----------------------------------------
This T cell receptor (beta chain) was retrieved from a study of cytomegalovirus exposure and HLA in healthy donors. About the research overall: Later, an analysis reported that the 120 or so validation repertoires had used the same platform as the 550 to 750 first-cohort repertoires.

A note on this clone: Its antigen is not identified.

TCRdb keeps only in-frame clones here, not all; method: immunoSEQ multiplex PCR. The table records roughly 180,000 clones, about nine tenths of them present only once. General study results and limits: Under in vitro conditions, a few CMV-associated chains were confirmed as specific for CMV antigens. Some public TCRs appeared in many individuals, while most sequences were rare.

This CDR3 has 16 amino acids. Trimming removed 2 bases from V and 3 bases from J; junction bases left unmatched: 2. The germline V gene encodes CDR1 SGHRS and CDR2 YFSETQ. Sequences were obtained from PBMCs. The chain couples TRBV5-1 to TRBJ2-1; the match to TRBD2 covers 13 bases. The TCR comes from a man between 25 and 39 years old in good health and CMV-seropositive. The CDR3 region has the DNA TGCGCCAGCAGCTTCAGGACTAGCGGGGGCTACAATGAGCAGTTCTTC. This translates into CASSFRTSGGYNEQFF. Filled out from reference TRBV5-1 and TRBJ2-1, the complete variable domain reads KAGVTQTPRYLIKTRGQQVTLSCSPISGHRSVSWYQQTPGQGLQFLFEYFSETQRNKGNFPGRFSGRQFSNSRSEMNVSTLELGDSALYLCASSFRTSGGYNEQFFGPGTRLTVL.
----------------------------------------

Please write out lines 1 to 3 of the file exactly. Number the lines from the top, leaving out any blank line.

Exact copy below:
This T cell receptor (beta chain) was retrieved from a study of cytomegalovirus exposure and HLA in healthy donors. About the research overall: Later, an analysis reported that the 120 or so validation repertoires had used the same platform as the 550 to 750 first-cohort repertoires.

A note on this clone: Its antigen is not identified.

TCRdb keeps only in-frame clones here, not all; method: immunoSEQ multiplex PCR. The table records roughly 180,000 clones, about nine tenths of them present only once. General study results and limits: Under in vitro conditions, a few CMV-associated chains were confirmed as specific for CMV antigens. Some public TCRs appeared in many individuals, while most sequences were rare.